Death Cloud by Andrew Lane
I admit my only exposure to Sherlock Holmes has been the action-packed Robert Downey Jr. movies and the super awesome BBC adaptation. No, I have not read the original novels. However, I do enjoy the character of Sherlock and his abundance of knowledge that always seems to come in handy at just the right moment. The mysteries and the way Sherlock uses his superb sleuthing skills are always interesting and surprising. So, I was excited to find out that Andrew Lane is writing a series that introduces us to the fourteen-year-old Sherlock Holmes. As an added bonus, this series is the first teen series endorsed by the Sir Arthur Conan Doyle Literary Estate.
In the first book of the series, Death Cloud, it is 1868 and Sherlock has just been sent to live with his aunt and uncle in their large estate in Hampshire. This arrangement is only supposed to be for Sherlock’s holidays from boarding school, but with his father stationed in India and his mother unwell, Sherlock is not sure what his future holds. His brother, Mycroft, has arranged for Sherlock to be kept busy with an American tutor named Amyus Crowe. Crowe is a Texan from America with a mysterious past, but a great knowledge of many different things. Sherlock is still bored, though, living in the country. Luckily, he makes friends with a local boy named Matty. Of course, through their boredom, the two boys stumble upon a mysterious black cloud that leaves its victims dead with plague-like symptoms. Together, Matty and Sherlock risk their own lives to solve the mystery of the cloud of death.
Death Cloud is filled with tons of action and adventure. And, of course, there is a great mystery that kept me guessing throughout the entire novel. One of the best parts about this book are the things I learned while reading the book. Each aspect of the mystery and how Sherlock comes to his conclusions are explained in depth in the novel, and most of the explanations are logical scientific ones! This is definitely a great read for all teens of all ages who enjoy a good mystery with lots of action and adventure.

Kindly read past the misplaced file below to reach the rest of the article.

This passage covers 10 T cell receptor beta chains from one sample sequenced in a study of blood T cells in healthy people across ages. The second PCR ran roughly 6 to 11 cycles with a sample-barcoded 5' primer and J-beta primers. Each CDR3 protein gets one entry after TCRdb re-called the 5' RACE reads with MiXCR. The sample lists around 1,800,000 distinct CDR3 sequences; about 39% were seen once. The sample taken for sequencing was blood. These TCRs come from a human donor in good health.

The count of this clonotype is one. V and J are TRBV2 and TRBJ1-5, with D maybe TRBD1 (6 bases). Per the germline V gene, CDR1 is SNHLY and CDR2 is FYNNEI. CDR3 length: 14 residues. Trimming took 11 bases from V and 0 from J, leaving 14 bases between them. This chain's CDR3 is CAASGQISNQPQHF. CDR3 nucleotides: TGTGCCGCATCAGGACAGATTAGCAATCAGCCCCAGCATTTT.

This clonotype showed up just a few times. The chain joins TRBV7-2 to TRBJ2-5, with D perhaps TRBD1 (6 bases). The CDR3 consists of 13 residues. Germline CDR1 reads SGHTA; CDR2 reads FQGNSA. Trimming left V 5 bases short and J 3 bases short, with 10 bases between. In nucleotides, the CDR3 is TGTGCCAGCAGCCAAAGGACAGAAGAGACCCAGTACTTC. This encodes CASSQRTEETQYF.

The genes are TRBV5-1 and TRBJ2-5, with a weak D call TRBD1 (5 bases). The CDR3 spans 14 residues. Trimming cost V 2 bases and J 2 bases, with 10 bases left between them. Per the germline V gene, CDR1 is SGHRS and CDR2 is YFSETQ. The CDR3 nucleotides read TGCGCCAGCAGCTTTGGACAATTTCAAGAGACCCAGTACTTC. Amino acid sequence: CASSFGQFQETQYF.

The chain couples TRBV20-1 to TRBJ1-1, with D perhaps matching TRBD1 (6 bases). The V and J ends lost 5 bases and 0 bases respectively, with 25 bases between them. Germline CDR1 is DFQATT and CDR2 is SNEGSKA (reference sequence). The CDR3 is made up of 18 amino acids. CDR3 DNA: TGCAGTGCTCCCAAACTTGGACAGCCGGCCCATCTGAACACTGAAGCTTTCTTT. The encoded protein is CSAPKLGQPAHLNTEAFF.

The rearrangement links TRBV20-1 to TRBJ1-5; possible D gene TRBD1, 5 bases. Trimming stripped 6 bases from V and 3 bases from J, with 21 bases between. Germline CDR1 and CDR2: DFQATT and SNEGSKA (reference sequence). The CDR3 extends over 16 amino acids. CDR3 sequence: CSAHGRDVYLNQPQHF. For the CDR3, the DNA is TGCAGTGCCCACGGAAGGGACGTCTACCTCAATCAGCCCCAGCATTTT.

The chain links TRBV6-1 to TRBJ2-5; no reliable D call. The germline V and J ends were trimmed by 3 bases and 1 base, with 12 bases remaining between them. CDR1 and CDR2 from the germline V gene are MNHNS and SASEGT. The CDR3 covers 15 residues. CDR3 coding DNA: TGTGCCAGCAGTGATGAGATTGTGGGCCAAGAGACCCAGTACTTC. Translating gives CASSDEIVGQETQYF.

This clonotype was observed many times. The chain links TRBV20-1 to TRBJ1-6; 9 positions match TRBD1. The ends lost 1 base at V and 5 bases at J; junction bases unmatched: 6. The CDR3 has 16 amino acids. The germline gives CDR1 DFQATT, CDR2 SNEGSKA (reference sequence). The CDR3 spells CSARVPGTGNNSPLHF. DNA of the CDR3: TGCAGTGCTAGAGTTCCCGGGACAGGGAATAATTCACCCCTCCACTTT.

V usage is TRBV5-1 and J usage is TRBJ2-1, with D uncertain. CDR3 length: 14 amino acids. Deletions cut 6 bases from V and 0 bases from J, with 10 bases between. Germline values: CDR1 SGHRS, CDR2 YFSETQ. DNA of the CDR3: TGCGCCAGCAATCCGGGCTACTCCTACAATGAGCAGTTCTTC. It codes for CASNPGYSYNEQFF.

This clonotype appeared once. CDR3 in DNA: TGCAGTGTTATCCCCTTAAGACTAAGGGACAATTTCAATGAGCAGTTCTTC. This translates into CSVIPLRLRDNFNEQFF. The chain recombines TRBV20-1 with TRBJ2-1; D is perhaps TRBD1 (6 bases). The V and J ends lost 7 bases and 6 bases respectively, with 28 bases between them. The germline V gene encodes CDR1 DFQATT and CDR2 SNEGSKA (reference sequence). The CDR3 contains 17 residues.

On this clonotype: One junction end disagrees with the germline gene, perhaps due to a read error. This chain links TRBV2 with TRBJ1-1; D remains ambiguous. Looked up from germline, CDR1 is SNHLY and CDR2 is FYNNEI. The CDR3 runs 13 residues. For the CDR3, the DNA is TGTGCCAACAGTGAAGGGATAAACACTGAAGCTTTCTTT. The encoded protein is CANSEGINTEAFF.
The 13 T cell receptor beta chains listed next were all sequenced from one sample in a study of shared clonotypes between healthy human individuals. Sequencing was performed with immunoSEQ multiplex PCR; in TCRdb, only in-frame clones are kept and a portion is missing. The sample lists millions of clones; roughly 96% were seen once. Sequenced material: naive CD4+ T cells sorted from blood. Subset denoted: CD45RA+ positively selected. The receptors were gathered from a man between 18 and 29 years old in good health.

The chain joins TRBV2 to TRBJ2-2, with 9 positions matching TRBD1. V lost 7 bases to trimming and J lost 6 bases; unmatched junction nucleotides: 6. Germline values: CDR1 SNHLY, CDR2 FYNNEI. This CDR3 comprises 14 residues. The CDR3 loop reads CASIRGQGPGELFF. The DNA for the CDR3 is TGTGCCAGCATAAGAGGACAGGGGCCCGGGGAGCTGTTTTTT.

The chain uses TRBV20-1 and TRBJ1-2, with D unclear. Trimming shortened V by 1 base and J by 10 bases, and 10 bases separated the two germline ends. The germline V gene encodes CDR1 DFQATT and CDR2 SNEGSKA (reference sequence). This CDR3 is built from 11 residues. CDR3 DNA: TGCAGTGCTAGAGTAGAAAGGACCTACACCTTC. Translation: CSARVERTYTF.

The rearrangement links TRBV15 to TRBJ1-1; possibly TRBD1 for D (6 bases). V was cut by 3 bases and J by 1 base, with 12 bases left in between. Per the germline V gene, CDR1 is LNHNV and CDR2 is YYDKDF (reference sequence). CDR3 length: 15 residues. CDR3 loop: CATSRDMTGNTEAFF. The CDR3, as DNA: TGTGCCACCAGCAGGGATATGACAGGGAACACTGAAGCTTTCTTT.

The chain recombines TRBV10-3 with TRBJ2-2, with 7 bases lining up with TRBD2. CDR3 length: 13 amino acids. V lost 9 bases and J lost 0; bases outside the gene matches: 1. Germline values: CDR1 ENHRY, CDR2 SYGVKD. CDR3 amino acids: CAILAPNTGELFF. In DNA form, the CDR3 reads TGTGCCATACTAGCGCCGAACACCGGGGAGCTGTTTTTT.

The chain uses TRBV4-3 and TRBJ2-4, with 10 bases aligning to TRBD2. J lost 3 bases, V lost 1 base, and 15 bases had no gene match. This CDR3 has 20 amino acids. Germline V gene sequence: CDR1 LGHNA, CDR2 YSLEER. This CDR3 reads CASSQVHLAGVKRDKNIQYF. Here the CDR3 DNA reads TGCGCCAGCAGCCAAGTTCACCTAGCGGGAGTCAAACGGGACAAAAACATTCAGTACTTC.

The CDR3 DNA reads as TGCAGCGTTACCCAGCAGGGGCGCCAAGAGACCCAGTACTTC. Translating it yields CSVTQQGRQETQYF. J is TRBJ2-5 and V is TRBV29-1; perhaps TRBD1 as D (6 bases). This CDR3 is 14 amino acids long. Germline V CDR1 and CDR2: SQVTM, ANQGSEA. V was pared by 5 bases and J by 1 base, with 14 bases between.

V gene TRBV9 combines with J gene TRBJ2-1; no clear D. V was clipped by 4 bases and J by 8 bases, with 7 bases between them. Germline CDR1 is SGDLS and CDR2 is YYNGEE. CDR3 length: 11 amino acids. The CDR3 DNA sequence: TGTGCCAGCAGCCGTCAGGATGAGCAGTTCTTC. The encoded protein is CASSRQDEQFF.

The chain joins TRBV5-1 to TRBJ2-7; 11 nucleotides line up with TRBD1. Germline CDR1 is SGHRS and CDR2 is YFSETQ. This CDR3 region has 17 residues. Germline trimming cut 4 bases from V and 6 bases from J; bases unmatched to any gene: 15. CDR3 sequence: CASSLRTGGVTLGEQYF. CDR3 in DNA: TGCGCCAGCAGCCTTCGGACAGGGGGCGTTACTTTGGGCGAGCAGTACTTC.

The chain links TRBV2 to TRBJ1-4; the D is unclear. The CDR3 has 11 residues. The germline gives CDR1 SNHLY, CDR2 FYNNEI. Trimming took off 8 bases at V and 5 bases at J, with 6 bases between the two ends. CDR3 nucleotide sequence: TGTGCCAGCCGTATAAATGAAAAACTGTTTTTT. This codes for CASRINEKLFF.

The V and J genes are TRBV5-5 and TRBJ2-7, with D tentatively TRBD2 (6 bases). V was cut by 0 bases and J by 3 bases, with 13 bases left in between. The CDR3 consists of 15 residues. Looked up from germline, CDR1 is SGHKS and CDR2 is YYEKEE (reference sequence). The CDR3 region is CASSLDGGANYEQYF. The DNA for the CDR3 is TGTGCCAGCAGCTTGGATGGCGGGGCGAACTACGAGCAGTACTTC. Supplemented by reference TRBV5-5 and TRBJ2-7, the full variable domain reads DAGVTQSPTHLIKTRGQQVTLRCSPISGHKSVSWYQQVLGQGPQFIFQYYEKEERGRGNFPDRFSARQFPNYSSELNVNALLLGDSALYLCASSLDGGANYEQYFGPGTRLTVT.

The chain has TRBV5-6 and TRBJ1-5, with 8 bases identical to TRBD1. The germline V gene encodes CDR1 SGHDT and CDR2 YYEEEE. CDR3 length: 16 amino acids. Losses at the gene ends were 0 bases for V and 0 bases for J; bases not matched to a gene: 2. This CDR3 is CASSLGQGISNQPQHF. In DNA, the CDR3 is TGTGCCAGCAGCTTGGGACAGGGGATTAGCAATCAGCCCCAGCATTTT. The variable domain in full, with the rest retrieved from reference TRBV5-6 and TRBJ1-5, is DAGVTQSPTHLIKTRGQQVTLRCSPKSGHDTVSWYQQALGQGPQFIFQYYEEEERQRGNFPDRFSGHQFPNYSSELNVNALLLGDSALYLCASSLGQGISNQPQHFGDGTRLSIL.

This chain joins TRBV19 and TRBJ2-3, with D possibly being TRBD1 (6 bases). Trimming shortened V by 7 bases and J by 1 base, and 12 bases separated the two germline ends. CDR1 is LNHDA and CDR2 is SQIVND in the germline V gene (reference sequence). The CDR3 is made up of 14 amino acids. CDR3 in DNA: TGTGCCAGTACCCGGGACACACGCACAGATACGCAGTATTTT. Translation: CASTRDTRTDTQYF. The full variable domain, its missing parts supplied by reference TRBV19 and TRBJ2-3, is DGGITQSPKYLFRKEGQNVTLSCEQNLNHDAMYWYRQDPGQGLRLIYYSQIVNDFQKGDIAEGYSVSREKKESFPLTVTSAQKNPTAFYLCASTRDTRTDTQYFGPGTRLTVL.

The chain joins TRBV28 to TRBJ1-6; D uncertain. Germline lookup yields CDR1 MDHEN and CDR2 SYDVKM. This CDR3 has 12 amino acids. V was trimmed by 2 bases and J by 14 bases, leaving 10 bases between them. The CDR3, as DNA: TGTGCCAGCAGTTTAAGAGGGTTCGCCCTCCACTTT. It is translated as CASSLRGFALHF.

Once you’re finished with Death Cloud, be sure to check out the next book in the series, Rebel Fire. In this next book of the series, Sherlock and his friends intercept a plot to resurrect the Southern Cause in America with the supposedly dead John Wilkes Booth!
All These Things I’ve Done by Gabrielle Zevin
Anya Balanchine lives in New York City in 2083. In this future New York City, things like chocolate, coffee, and caffeine are illegal. Water is running out, and clothes are being handed down through the generations because production of new clothing has ceased. This New York City is run by a government that outlaws many things that are commonplace today, but things like chocolate are still available if you know the right people. Anya is one of those people. She is the daughter of a black-market chocolate crime boss, and her family is what we would consider the mafia. Anya’s father, however, was gunned down when she was a child and as far as she’s concerned she wants no part in the family business. Anya will take the perks, though, that come along with being the prominent daughter in one of the most notorious chocolate mafia families. However, these perks come with a price when she gives her ex-boyfriend chocolate that almost kills him. Someone is lacing Anya’s family chocolate with poison and Anya takes the fall. When she finds out what is really happening, Anya has to take steps to make things right which means getting involved in the family business after all.